12,000

We have over 12,000 students, from over 100 countries, within one of the safest campuses in the UK

93%

93% of Lancaster students go into work or further study within six months of graduating

Home > Research > Publications & Outputs > Hydrologic and geomorphic controls on hyporheic...
View graph of relations

« Back

Hydrologic and geomorphic controls on hyporheic exchange during baseflow recession in a headwater mountain stream

Research output: Contribution to journalJournal article

Published

  • Adam Ward
  • Michael Fitzgerald
  • Michael Gooseff
  • Tom Voltz
  • Andrew Binley
  • Kamini Singha
???articleNumber???W04513
Journal publication date04/2012
JournalWater Resources Research
Journal number4
Volume48
Original languageEnglish

Abstract

[1] Hyporheic hydrodynamics are a control on stream ecosystems, yet we lack a thorough understanding of catchment controls on these flow paths, including valley constraint and hydraulic gradients in the valley bottom. We performed four whole-stream solute tracer injections under steady state flow conditions at the H. J. Andrews Experimental Forest (Oregon, United States) and collected electrical resistivity (ER) imaging to directly quantify the 2-D spatial extent of hyporheic exchange through seasonal base flow recession. ER images provide spatially distributed information that is unavailable for stream solute transport modeling studies from monitoring wells alone. The lateral and vertical extent of the hyporheic zone was quantified using both ER images and spatial moment analysis. Results oppose the common conceptual model of hyporheic “compression” by increased lateral hydraulic gradients toward the stream. We found that the extent of the hyporheic zone increased with decreasing vertical gradients away from the stream, in contrast to expectations from conceptual models. Increasing hyporheic extent was observed with both increasing and decreasing down-valley (i.e., parallel to the valley gradient) and cross-valley (i.e., from the hillslope to the stream, perpendicular to the valley gradient) hydraulic gradients. We conclude that neither cross-valley nor down-valley hydraulic gradients are sufficient predictors of hyporheic exchange flux nor flow path network extent. Increased knowledge of the controls on hyporheic exchange, the temporal dynamics of exchange flow paths, and their the spatial distribution is the first step toward predicting hyporheic exchange at the scale of individual flow paths. Future studies need to more carefully consider interactions between spatiotemporally dynamic hydraulic gradients and subsurface architecture as controls on hyporheic exchange.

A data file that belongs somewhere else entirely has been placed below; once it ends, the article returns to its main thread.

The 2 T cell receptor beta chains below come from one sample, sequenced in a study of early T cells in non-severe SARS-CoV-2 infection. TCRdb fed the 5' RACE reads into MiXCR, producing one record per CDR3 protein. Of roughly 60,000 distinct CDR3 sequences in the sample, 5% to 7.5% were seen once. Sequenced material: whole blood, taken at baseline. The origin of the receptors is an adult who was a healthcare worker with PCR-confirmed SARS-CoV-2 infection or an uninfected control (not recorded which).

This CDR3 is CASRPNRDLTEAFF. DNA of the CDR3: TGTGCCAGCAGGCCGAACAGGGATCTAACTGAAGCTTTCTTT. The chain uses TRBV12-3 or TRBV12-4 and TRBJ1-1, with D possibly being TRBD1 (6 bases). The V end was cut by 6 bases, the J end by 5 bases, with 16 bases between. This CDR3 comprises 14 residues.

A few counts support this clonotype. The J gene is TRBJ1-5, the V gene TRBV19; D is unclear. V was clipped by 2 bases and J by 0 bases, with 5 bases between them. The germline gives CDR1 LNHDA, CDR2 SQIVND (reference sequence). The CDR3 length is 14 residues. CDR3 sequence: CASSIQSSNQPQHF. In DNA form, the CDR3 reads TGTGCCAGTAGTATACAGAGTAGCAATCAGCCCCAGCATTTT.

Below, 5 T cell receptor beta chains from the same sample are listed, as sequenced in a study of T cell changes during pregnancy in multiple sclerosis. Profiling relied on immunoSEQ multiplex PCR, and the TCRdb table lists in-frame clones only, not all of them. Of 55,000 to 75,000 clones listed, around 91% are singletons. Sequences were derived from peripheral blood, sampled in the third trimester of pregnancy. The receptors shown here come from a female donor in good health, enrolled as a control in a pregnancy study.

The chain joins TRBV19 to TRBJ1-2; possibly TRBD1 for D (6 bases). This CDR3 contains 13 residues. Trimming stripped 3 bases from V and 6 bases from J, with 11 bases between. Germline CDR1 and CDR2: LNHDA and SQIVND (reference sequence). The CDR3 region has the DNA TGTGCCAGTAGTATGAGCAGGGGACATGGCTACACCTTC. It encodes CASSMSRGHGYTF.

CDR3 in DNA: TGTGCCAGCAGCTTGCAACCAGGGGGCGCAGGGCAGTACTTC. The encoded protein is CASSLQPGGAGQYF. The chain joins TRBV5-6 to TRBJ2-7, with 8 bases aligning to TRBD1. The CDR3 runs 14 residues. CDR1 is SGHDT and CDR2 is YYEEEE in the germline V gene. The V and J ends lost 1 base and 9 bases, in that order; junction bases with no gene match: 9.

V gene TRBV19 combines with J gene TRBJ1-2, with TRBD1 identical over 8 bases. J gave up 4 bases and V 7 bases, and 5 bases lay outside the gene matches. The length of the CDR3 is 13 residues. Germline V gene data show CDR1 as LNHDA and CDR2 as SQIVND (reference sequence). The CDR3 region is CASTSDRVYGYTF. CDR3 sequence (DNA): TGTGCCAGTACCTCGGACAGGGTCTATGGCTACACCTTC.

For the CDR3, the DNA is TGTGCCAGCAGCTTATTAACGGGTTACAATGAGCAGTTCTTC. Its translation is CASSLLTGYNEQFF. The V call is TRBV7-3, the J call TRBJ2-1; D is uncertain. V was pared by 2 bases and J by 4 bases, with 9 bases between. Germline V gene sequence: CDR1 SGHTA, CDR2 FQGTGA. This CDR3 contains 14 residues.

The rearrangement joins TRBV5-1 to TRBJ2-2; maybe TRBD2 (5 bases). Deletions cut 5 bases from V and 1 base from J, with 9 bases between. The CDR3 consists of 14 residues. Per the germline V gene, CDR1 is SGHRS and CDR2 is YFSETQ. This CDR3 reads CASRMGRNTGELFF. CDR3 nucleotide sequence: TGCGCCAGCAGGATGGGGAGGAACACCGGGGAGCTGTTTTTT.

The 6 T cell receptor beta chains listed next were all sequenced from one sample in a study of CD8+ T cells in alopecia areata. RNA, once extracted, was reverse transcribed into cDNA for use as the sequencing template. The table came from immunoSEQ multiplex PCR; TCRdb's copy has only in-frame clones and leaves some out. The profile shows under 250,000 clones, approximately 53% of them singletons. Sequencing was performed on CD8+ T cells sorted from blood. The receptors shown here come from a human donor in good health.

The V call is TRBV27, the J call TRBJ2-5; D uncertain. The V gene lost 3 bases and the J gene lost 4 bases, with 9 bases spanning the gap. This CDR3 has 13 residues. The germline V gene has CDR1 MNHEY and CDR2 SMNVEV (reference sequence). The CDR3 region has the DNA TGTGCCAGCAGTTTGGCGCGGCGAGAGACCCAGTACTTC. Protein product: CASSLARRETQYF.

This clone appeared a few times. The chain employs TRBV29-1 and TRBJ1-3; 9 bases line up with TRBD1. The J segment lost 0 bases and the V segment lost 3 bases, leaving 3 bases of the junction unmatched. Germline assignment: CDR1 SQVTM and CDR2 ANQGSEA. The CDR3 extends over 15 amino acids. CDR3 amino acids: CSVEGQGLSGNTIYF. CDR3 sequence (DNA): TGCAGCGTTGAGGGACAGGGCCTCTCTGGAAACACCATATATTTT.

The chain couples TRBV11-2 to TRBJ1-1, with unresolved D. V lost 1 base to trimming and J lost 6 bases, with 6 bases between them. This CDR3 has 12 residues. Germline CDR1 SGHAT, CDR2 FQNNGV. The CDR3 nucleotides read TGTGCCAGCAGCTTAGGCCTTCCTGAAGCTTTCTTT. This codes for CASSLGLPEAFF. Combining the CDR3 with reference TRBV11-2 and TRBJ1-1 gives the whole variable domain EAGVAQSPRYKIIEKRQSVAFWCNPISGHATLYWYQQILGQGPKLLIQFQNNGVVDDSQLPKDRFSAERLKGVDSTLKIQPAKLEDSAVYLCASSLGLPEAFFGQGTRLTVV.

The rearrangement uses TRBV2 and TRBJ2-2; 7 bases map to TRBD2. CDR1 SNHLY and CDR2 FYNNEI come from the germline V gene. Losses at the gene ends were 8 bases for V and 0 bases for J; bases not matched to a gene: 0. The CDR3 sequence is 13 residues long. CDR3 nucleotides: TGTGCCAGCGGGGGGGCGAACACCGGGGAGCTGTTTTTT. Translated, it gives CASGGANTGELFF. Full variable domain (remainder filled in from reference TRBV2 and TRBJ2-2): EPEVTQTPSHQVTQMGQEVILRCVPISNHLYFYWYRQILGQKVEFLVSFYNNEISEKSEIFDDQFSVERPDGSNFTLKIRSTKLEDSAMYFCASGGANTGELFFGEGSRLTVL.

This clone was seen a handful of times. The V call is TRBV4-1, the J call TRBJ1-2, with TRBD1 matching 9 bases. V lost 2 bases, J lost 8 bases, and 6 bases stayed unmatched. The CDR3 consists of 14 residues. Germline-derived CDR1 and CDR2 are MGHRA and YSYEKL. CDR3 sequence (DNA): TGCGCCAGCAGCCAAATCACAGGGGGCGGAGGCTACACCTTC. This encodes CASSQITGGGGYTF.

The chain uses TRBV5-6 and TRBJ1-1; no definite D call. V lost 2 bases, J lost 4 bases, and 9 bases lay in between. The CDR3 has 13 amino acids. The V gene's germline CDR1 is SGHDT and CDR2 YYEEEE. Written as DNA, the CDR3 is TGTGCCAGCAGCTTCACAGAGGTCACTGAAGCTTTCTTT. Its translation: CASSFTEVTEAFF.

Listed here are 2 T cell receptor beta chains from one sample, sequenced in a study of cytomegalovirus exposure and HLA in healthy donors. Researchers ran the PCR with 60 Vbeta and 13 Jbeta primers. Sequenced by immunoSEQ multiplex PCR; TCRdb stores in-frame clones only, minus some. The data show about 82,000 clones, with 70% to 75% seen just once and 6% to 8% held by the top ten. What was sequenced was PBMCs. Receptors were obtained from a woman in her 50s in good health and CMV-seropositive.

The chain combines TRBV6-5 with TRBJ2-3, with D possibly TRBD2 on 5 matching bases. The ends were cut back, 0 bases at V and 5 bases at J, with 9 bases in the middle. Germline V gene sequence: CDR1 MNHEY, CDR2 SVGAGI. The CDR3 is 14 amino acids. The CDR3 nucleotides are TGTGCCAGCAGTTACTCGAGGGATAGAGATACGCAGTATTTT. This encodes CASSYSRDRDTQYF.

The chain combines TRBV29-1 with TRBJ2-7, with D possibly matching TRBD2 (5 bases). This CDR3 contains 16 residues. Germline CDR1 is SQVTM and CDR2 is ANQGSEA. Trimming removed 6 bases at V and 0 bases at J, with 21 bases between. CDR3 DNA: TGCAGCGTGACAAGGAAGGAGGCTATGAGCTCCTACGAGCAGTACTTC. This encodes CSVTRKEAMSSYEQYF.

Bibliographic note

Copyright 2012 by the American Geophysical Union.